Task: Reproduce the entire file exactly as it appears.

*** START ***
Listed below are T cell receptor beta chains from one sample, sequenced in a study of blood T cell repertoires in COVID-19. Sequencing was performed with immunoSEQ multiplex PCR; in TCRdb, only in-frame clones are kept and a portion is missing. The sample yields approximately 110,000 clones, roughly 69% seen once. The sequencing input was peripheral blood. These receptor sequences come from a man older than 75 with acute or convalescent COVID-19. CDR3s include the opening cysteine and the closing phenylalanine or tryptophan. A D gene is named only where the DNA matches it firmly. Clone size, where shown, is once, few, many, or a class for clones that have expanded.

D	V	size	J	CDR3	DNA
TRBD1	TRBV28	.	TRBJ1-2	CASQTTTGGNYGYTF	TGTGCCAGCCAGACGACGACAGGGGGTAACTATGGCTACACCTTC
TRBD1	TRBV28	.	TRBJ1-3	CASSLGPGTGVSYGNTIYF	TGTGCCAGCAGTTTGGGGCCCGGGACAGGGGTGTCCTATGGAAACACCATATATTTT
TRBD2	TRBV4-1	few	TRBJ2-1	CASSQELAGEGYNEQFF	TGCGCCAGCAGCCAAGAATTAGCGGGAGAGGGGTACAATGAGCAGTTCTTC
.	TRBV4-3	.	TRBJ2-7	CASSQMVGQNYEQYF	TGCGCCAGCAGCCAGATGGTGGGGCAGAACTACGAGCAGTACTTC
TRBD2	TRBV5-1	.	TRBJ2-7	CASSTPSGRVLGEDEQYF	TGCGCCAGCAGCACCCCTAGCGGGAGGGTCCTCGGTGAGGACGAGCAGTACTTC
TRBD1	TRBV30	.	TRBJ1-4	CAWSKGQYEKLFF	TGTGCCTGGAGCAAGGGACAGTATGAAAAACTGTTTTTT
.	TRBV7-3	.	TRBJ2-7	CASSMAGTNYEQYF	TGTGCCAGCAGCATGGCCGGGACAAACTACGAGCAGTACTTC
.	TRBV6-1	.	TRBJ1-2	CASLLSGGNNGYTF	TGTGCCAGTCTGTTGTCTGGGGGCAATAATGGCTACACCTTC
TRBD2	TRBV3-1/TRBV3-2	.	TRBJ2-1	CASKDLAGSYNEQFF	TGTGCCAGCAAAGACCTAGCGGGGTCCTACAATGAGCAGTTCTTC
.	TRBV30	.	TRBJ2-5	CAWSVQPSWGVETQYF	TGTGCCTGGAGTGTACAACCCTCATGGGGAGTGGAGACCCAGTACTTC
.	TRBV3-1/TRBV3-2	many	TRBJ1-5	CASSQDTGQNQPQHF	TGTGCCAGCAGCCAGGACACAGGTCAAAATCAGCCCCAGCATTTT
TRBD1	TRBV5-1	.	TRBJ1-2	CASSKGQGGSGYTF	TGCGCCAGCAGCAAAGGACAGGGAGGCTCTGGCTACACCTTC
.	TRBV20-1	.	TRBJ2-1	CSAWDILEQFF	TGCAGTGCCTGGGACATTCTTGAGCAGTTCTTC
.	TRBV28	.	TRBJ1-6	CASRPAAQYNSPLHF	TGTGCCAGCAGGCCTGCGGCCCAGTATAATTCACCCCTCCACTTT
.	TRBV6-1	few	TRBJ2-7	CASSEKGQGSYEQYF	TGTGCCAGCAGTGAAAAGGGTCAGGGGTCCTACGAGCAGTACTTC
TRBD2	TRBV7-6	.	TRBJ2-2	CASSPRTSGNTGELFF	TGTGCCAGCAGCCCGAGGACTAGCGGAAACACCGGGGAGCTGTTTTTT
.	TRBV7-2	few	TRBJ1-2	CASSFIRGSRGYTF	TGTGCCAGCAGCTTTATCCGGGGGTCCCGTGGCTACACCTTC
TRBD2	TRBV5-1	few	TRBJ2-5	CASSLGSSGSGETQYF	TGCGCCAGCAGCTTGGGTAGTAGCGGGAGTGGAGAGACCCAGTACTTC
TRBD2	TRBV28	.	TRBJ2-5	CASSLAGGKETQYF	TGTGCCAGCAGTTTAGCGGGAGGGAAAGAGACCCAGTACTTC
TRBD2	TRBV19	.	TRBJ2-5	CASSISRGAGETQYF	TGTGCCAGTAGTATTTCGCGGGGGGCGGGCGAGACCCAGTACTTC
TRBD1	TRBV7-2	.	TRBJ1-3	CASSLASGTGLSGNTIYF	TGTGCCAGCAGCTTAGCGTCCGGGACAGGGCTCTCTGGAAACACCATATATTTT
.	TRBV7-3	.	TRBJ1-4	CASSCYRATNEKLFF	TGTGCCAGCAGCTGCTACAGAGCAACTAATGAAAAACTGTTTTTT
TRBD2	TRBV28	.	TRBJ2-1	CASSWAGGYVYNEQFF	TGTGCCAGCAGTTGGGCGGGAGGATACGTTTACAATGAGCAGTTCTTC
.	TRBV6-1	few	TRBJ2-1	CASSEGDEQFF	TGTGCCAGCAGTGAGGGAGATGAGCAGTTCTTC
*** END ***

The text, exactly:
Listed below are T cell receptor beta chains from one sample, sequenced in a study of blood T cell repertoires in COVID-19. Sequencing was performed with immunoSEQ multiplex PCR; in TCRdb, only in-frame clones are kept and a portion is missing. The sample yields approximately 110,000 clones, roughly 69% seen once. The sequencing input was peripheral blood. These receptor sequences come from a man older than 75 with acute or convalescent COVID-19. CDR3s include the opening cysteine and the closing phenylalanine or tryptophan. A D gene is named only where the DNA matches it firmly. Clone size, where shown, is once, few, many, or a class for clones that have expanded.

D	V	size	J	CDR3	DNA
TRBD1	TRBV28	.	TRBJ1-2	CASQTTTGGNYGYTF	TGTGCCAGCCAGACGACGACAGGGGGTAACTATGGCTACACCTTC
TRBD1	TRBV28	.	TRBJ1-3	CASSLGPGTGVSYGNTIYF	TGTGCCAGCAGTTTGGGGCCCGGGACAGGGGTGTCCTATGGAAACACCATATATTTT
TRBD2	TRBV4-1	few	TRBJ2-1	CASSQELAGEGYNEQFF	TGCGCCAGCAGCCAAGAATTAGCGGGAGAGGGGTACAATGAGCAGTTCTTC
.	TRBV4-3	.	TRBJ2-7	CASSQMVGQNYEQYF	TGCGCCAGCAGCCAGATGGTGGGGCAGAACTACGAGCAGTACTTC
TRBD2	TRBV5-1	.	TRBJ2-7	CASSTPSGRVLGEDEQYF	TGCGCCAGCAGCACCCCTAGCGGGAGGGTCCTCGGTGAGGACGAGCAGTACTTC
TRBD1	TRBV30	.	TRBJ1-4	CAWSKGQYEKLFF	TGTGCCTGGAGCAAGGGACAGTATGAAAAACTGTTTTTT
.	TRBV7-3	.	TRBJ2-7	CASSMAGTNYEQYF	TGTGCCAGCAGCATGGCCGGGACAAACTACGAGCAGTACTTC
.	TRBV6-1	.	TRBJ1-2	CASLLSGGNNGYTF	TGTGCCAGTCTGTTGTCTGGGGGCAATAATGGCTACACCTTC
TRBD2	TRBV3-1/TRBV3-2	.	TRBJ2-1	CASKDLAGSYNEQFF	TGTGCCAGCAAAGACCTAGCGGGGTCCTACAATGAGCAGTTCTTC
.	TRBV30	.	TRBJ2-5	CAWSVQPSWGVETQYF	TGTGCCTGGAGTGTACAACCCTCATGGGGAGTGGAGACCCAGTACTTC
.	TRBV3-1/TRBV3-2	many	TRBJ1-5	CASSQDTGQNQPQHF	TGTGCCAGCAGCCAGGACACAGGTCAAAATCAGCCCCAGCATTTT
TRBD1	TRBV5-1	.	TRBJ1-2	CASSKGQGGSGYTF	TGCGCCAGCAGCAAAGGACAGGGAGGCTCTGGCTACACCTTC
.	TRBV20-1	.	TRBJ2-1	CSAWDILEQFF	TGCAGTGCCTGGGACATTCTTGAGCAGTTCTTC
.	TRBV28	.	TRBJ1-6	CASRPAAQYNSPLHF	TGTGCCAGCAGGCCTGCGGCCCAGTATAATTCACCCCTCCACTTT
.	TRBV6-1	few	TRBJ2-7	CASSEKGQGSYEQYF	TGTGCCAGCAGTGAAAAGGGTCAGGGGTCCTACGAGCAGTACTTC
TRBD2	TRBV7-6	.	TRBJ2-2	CASSPRTSGNTGELFF	TGTGCCAGCAGCCCGAGGACTAGCGGAAACACCGGGGAGCTGTTTTTT
.	TRBV7-2	few	TRBJ1-2	CASSFIRGSRGYTF	TGTGCCAGCAGCTTTATCCGGGGGTCCCGTGGCTACACCTTC
TRBD2	TRBV5-1	few	TRBJ2-5	CASSLGSSGSGETQYF	TGCGCCAGCAGCTTGGGTAGTAGCGGGAGTGGAGAGACCCAGTACTTC
TRBD2	TRBV28	.	TRBJ2-5	CASSLAGGKETQYF	TGTGCCAGCAGTTTAGCGGGAGGGAAAGAGACCCAGTACTTC
TRBD2	TRBV19	.	TRBJ2-5	CASSISRGAGETQYF	TGTGCCAGTAGTATTTCGCGGGGGGCGGGCGAGACCCAGTACTTC
TRBD1	TRBV7-2	.	TRBJ1-3	CASSLASGTGLSGNTIYF	TGTGCCAGCAGCTTAGCGTCCGGGACAGGGCTCTCTGGAAACACCATATATTTT
.	TRBV7-3	.	TRBJ1-4	CASSCYRATNEKLFF	TGTGCCAGCAGCTGCTACAGAGCAACTAATGAAAAACTGTTTTTT
TRBD2	TRBV28	.	TRBJ2-1	CASSWAGGYVYNEQFF	TGTGCCAGCAGTTGGGCGGGAGGATACGTTTACAATGAGCAGTTCTTC
.	TRBV6-1	few	TRBJ2-1	CASSEGDEQFF	TGTGCCAGCAGTGAGGGAGATGAGCAGTTCTTC